Think French exports, and most will conjure up images of brie, Champagne and Peugeots.
How about Gallic helmers doing superhero pics?
Though comicbook protags and masked crime-fighters seem as American as apple pie, French directors are making inroads into the bigscreen properties once largely the domain of native helmers.
Paris-born Louis Leterrier kicked off the latest French superhero wave when he directed Marvel property “The Hulk.” Fellow Parisian SylvainWhite continues the trend with his take on DC comicbook “The Losers,” which bowed this weekend. In January, French helmer Michel Gondry is bringing back masked vigilante “The Green Hornet.”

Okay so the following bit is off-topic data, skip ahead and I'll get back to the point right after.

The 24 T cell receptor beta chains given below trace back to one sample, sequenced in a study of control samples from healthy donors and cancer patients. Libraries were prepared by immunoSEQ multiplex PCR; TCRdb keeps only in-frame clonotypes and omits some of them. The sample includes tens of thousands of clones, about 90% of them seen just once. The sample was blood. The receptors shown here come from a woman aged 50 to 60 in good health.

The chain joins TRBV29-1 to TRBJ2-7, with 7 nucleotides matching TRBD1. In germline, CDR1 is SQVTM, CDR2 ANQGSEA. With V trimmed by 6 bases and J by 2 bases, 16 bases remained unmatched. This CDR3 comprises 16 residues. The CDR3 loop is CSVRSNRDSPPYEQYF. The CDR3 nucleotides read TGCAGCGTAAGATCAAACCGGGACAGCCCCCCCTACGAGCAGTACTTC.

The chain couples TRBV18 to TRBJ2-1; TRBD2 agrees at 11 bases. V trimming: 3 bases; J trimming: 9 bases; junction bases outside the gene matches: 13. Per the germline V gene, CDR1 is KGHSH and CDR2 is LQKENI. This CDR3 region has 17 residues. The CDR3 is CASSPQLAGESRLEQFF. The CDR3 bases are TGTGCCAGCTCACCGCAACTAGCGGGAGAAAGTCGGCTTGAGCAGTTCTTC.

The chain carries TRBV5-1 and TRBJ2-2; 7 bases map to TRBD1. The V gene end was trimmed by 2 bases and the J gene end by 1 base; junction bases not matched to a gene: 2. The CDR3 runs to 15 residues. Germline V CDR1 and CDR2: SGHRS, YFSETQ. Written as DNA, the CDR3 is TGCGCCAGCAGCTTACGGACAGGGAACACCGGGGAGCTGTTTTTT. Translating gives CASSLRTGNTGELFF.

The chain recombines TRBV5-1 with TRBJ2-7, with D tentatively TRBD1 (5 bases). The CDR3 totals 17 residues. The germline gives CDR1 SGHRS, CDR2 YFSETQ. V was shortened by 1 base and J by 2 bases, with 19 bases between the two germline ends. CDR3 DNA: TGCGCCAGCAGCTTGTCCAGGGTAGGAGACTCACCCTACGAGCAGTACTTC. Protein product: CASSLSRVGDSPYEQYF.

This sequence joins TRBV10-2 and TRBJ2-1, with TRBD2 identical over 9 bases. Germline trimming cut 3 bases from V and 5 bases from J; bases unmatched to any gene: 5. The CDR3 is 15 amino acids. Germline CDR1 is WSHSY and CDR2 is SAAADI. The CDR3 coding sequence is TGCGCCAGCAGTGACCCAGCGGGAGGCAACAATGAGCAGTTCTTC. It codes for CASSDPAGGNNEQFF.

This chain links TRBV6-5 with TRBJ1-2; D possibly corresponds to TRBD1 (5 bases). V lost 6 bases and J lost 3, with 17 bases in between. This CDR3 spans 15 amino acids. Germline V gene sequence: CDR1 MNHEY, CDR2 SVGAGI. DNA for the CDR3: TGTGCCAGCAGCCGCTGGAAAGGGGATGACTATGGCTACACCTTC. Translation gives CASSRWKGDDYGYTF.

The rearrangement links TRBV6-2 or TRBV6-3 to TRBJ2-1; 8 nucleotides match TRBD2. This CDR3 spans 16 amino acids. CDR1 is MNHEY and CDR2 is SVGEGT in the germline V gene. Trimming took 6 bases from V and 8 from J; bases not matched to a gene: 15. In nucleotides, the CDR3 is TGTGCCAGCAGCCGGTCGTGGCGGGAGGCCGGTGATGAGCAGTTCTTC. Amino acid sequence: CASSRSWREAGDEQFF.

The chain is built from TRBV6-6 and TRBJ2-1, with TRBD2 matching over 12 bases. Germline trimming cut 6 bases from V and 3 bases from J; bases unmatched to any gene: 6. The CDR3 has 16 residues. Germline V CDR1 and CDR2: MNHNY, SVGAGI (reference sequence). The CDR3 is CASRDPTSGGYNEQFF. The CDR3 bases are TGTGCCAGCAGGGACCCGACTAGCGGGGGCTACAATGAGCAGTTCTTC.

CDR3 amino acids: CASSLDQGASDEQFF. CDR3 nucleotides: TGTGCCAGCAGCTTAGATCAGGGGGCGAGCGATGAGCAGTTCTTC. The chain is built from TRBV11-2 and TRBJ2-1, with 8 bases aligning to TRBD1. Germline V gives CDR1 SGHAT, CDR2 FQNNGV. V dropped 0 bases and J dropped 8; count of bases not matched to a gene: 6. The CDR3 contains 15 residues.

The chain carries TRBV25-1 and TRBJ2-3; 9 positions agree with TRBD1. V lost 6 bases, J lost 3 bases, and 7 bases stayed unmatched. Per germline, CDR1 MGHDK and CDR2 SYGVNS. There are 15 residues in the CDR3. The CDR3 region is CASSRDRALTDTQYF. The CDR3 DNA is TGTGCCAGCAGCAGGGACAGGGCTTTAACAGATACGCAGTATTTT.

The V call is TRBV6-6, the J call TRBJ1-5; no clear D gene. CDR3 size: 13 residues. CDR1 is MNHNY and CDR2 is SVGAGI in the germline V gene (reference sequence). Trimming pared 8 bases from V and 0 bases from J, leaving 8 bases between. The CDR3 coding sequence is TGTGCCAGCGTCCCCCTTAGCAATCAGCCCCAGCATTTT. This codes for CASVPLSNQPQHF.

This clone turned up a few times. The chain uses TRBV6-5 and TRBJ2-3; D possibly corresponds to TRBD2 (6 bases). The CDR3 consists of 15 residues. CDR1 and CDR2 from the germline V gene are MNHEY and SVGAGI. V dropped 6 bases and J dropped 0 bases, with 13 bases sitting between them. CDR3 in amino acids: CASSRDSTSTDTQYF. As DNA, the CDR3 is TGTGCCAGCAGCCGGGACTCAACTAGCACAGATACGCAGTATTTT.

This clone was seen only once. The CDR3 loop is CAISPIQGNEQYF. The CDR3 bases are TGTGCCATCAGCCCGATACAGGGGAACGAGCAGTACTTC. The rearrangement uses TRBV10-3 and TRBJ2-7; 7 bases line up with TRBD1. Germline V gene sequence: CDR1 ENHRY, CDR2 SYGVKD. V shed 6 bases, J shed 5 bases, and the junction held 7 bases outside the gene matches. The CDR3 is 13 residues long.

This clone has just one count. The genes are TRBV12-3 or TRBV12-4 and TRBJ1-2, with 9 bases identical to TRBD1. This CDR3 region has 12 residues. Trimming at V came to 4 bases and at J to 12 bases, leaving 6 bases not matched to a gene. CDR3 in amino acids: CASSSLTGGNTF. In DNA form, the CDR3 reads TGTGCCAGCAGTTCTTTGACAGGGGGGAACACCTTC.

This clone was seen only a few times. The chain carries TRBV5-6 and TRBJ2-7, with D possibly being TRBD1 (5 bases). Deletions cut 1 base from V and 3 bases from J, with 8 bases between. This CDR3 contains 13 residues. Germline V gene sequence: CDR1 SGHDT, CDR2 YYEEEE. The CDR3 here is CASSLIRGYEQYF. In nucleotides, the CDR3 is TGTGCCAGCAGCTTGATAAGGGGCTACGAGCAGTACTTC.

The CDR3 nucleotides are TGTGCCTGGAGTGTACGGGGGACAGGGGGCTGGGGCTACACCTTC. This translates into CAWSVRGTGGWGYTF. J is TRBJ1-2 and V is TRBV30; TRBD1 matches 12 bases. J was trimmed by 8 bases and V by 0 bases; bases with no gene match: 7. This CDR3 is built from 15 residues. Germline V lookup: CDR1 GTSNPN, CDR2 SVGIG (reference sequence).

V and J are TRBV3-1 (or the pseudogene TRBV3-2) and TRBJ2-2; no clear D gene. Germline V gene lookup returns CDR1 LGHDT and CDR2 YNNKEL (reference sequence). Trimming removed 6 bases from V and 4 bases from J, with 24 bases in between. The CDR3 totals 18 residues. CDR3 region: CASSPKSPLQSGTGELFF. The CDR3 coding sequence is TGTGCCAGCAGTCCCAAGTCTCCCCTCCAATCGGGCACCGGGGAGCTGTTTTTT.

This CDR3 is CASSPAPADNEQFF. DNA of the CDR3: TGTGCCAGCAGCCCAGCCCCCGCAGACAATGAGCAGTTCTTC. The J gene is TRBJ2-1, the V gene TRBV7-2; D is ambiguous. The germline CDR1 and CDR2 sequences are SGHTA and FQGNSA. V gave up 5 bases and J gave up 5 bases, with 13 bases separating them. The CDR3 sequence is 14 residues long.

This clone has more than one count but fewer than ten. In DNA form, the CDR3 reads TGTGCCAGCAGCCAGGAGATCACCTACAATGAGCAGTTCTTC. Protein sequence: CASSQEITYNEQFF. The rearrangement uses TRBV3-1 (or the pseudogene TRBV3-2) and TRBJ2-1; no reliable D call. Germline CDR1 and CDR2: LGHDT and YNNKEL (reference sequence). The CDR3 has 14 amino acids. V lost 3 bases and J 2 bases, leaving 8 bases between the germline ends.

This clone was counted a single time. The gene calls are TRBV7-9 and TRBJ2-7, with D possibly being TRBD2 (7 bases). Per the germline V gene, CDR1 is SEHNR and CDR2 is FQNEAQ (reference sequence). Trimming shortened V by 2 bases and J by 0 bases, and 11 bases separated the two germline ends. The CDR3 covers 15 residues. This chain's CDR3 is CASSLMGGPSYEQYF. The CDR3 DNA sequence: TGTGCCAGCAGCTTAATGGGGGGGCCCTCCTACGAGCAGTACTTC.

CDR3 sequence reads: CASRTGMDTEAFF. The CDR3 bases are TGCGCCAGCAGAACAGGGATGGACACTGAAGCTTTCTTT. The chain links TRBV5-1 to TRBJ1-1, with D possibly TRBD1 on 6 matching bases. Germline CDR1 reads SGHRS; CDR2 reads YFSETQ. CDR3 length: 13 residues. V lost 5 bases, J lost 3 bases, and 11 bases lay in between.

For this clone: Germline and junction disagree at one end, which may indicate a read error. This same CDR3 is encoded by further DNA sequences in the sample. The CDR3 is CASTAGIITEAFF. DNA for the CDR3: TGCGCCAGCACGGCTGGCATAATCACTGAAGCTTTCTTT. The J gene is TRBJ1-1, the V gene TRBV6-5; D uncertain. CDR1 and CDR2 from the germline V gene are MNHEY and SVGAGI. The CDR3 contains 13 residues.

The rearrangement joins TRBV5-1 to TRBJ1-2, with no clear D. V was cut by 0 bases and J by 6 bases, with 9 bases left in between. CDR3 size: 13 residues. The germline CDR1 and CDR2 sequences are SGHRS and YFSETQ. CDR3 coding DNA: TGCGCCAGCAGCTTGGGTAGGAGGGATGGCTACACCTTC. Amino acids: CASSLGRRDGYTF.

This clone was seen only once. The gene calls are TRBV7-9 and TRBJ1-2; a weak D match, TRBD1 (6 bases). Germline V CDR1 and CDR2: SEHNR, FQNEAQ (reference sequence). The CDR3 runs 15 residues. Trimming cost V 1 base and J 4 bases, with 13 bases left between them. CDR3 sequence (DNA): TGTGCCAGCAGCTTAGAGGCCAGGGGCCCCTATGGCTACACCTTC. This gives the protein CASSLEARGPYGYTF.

“I don’t think anyone needs to worry that we’re injecting a French sensibility because there’s really no such thing as a French sensibility,” says White, who considers himself culturally mixed because he was raised in France by an American father and French mother. “But in Europe we are influenced by our graphic novels, which are much more diverse (in subject matter) than they are here. They cover a full range of genres.”
Also, European comicbooks and superheroes inhabit a world that is more morally ambiguous than their counterparts across the pond.
So can Gallic helmers successfully tackle the genre? Certainly Leterrier’s “Hulk” was a box office success. But studios betting French are hoping to avoid the wrath incited by Frenchman Pitof’s bigscreen take on “Catwoman.”